Reconnecting with Ramadan

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Hafsa Waseela

Hafsa Waseela is in the medical field and is continuing her studies to reach her ultimate vocation to become a Lecturer specializing in Oncology. She is an artist, a poet, and an active member of a number of Dawah organizations, community associations, and charities in the UK and abroad. To find out more about her work, visit

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Vol 5 - Issue 2 Planning for RamadanO Ramadan, my friend, you are here. I sense peace and happiness as we re-connect again. I remember last year begging Allah to allow me to meet you in the coming year.

You are the month in which the Quran was sent down as a guide to mankind. Your spiritual aspects of Taraweeh prayer (Night Prayer), reading the Quran, fasting, helping the poor by paying Zakat-ul-Fitr, and inviting others to break their fasts together soothes our hearts, develops compassion, and creates a spiritual atmosphere. We seek Laylat-ul-Qadr (Night of Decree) in your last ten odd nights.

When you come, we fast during the day. Fasting means abstinence from food, drink, and sexual intercourse from dawn till sunset. Many consider fasting to be an act of hardship but the truth is it teaches patience and perseverance, and it germinates a feeling of moral accomplishment. Certain individuals are exempted from fasting – they include the sick and the travellers. They can make up the days after Ramadan. Allah says in the Quran:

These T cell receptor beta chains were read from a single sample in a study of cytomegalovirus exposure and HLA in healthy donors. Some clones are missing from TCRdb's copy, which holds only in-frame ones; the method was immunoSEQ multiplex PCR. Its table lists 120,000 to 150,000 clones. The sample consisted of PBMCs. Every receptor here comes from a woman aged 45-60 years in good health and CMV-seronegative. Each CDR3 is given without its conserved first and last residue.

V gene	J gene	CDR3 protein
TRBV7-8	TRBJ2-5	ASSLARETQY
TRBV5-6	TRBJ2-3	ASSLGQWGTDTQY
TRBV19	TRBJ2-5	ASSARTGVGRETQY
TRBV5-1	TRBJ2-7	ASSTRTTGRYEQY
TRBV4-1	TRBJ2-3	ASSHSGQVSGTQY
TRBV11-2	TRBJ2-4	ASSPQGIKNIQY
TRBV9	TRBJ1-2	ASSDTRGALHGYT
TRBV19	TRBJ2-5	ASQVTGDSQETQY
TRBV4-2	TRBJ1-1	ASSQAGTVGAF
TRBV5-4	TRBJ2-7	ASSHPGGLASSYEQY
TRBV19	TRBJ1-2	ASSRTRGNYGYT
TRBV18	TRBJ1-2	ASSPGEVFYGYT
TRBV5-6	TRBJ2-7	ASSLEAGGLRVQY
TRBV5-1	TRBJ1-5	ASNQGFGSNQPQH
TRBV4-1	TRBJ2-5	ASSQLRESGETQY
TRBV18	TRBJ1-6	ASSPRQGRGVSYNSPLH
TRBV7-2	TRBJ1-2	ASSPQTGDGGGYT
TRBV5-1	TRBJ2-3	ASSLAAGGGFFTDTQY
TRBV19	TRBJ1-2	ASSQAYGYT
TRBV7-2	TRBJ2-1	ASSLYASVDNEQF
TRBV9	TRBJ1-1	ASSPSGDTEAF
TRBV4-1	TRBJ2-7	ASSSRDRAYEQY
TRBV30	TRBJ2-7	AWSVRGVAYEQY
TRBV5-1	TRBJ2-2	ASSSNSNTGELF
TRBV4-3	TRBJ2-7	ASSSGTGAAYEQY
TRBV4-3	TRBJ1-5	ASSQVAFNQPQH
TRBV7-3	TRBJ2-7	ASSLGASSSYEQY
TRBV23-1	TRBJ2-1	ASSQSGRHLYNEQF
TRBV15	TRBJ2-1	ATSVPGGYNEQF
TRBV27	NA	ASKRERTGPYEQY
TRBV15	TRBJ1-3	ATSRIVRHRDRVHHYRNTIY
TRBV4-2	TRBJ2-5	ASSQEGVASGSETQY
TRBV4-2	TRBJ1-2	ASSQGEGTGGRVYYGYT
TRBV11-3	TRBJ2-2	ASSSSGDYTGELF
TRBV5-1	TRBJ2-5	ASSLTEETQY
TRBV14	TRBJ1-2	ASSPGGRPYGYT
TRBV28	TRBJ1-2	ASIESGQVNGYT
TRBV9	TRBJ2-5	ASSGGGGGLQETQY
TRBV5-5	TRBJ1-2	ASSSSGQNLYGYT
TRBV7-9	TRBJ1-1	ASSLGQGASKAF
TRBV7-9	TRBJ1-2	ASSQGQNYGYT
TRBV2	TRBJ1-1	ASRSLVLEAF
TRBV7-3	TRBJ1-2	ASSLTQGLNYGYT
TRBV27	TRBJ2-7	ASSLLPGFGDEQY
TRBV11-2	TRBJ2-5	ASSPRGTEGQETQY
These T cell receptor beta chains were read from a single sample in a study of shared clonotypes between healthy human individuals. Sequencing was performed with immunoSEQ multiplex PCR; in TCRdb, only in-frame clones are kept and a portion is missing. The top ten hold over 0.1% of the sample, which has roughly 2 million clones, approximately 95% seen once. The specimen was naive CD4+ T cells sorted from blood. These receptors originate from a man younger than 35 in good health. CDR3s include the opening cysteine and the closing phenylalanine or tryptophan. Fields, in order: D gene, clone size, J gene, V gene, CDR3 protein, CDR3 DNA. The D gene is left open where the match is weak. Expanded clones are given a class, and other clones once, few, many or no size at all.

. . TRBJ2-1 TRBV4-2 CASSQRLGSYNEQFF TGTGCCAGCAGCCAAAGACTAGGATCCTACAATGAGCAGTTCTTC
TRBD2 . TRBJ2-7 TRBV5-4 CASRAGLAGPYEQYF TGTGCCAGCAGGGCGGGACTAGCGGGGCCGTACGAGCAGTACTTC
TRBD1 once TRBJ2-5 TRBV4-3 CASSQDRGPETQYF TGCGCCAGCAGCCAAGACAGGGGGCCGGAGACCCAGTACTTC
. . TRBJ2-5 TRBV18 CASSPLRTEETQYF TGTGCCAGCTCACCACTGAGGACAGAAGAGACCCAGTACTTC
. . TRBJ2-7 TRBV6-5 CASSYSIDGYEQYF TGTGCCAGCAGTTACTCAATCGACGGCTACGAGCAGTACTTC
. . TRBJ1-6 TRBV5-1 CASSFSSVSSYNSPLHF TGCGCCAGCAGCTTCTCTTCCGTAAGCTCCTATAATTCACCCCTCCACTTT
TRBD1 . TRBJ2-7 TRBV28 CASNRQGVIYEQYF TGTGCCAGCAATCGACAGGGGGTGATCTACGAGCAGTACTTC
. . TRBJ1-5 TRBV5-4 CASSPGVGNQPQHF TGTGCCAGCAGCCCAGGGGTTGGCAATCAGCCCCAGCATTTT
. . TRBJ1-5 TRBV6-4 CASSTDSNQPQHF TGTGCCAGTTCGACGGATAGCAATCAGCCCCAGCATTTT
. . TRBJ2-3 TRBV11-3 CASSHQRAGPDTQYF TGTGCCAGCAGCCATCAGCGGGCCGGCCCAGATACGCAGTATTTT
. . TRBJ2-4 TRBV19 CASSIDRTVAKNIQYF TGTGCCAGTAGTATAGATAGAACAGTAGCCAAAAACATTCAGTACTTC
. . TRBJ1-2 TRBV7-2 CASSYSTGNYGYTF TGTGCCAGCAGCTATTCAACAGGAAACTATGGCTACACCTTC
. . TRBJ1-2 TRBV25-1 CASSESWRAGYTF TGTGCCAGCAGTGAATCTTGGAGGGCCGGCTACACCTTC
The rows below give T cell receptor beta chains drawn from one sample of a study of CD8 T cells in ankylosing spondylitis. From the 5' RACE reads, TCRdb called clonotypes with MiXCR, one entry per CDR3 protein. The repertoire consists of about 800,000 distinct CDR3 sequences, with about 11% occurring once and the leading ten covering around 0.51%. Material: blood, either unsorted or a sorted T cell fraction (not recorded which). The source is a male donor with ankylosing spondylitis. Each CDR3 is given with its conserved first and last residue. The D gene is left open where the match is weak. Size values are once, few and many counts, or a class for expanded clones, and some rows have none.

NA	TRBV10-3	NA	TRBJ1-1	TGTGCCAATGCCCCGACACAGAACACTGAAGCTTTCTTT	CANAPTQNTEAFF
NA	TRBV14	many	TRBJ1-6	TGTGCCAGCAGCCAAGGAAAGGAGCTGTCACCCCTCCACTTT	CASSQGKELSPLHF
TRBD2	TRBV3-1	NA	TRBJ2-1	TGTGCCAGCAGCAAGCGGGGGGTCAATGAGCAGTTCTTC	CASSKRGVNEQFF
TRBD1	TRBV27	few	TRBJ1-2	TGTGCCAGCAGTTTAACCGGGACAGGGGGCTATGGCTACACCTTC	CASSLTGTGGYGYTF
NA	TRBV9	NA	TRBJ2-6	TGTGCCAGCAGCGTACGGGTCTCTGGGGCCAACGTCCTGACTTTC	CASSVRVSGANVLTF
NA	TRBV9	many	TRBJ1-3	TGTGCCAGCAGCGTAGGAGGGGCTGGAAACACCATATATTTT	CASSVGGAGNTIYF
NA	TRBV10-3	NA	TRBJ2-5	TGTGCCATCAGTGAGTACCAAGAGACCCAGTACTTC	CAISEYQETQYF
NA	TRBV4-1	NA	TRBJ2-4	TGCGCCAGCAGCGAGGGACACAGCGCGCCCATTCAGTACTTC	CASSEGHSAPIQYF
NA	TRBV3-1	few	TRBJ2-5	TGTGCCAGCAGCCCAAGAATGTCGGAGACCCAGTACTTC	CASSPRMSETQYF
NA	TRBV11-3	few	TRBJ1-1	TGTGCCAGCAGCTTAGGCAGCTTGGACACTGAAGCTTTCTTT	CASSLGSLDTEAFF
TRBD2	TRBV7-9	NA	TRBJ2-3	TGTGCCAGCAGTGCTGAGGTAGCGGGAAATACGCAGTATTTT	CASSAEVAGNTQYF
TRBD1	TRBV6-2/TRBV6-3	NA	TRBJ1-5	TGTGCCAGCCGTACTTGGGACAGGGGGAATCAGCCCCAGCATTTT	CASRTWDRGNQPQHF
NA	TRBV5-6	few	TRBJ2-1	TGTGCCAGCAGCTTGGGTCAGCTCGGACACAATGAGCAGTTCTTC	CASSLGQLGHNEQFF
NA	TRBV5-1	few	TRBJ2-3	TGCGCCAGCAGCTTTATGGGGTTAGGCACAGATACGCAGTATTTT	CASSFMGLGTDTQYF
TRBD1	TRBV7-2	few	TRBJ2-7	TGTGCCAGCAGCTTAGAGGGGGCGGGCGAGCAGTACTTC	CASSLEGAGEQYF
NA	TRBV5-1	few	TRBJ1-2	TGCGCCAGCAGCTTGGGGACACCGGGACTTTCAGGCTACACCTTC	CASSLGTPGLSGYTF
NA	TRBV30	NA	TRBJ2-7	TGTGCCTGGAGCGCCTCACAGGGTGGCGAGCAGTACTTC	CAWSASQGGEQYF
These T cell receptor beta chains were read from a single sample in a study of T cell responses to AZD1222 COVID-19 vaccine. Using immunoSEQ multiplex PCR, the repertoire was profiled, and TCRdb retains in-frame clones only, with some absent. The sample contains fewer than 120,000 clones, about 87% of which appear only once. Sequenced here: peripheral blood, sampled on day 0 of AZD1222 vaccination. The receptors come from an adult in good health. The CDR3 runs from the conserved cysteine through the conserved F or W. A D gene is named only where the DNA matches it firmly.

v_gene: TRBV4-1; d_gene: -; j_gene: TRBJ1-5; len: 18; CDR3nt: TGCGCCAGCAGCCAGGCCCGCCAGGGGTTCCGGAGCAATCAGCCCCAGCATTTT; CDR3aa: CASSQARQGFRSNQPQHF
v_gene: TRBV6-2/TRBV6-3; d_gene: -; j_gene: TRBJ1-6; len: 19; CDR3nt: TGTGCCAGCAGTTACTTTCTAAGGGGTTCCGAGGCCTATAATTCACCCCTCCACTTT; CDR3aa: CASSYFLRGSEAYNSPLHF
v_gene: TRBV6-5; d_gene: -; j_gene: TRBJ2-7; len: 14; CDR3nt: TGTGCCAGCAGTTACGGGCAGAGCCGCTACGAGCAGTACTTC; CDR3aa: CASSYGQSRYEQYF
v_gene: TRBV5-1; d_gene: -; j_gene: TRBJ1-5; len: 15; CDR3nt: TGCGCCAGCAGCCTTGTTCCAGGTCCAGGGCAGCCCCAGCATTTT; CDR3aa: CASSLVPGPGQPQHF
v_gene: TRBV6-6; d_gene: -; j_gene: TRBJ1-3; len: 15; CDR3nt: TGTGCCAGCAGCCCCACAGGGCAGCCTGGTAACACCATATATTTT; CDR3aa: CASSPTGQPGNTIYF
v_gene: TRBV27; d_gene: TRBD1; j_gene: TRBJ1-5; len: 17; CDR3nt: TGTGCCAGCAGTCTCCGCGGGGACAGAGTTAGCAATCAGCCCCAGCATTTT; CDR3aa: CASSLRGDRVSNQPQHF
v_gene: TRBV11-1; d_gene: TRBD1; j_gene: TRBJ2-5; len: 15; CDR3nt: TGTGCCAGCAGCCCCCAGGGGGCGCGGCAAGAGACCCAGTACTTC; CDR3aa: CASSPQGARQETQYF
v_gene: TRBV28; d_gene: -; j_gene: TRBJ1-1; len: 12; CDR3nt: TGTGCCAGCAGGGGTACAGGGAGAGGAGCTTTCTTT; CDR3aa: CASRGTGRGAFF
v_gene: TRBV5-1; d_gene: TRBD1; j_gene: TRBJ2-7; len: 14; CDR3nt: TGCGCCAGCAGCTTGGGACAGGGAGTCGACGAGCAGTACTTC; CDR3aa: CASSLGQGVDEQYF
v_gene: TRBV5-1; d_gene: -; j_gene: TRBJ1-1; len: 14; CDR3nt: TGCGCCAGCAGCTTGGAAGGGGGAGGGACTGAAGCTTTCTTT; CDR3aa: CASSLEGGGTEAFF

“[Observing Saum (fasts)] for a fixed number of days, but if any of you is ill or on a journey, the same number (should be made up) from other days. And as for those who can fast with difficulty, (e.g. an old man, etc.), they have (a choice either to fast or) to feed a Miskin (poor person) (for every day). But whoever does good of his own accord, it is better for him. And that you fast, it is better for you if only you know.” (Al-Baqarah 2:184)

Fasting is an act of obedience and submission to the Almighty Allah; its foundation is based upon love to gain His pleasure. This is why fasting enhances feelings of inner peace, optimism, and contentment. Abu Hurayrah (ra) narrated that Prophet Muhammad (sa) said:

“Allah, the Exalted and Majestic, said: Every act of the son of Adam is for him, except fasting. It is (exclusively) meant for Me and I (alone) will reward it. Fasting is a shield. When any one of you is fasting on a day, he should neither indulge in obscene language, nor raise the voice; if anyone reviles him or tries to quarrel with him he should say: I am a person fasting. By Him, in Whose Hand is the life of Muhammad, the breath of the observer of fast is sweeter to Allah on the Day of Judgement than the fragrance of musk. The one who fasts has two (occasions) of joy, one when he breaks the fast he is glad with the breaking of (the fast) and one when he meets his Lord he is glad with his fast.” (Muslim)

Fasting ‘shelters’ us from sins. The one who is fasting says: I am fasting – and becomes one of the righteous. Prophet Muhammad (sa) said:

“Fasting is a shield; when one of you is fasting, he should neither behave in an obscene manner nor foolishly. If a man fights or abuses him, he should say: I am fasting, I am fasting.” (Abu Dawood)

O Ramadan, my friend whilst you are here, I pray to Allah (swt) to enable us to make the most of it.

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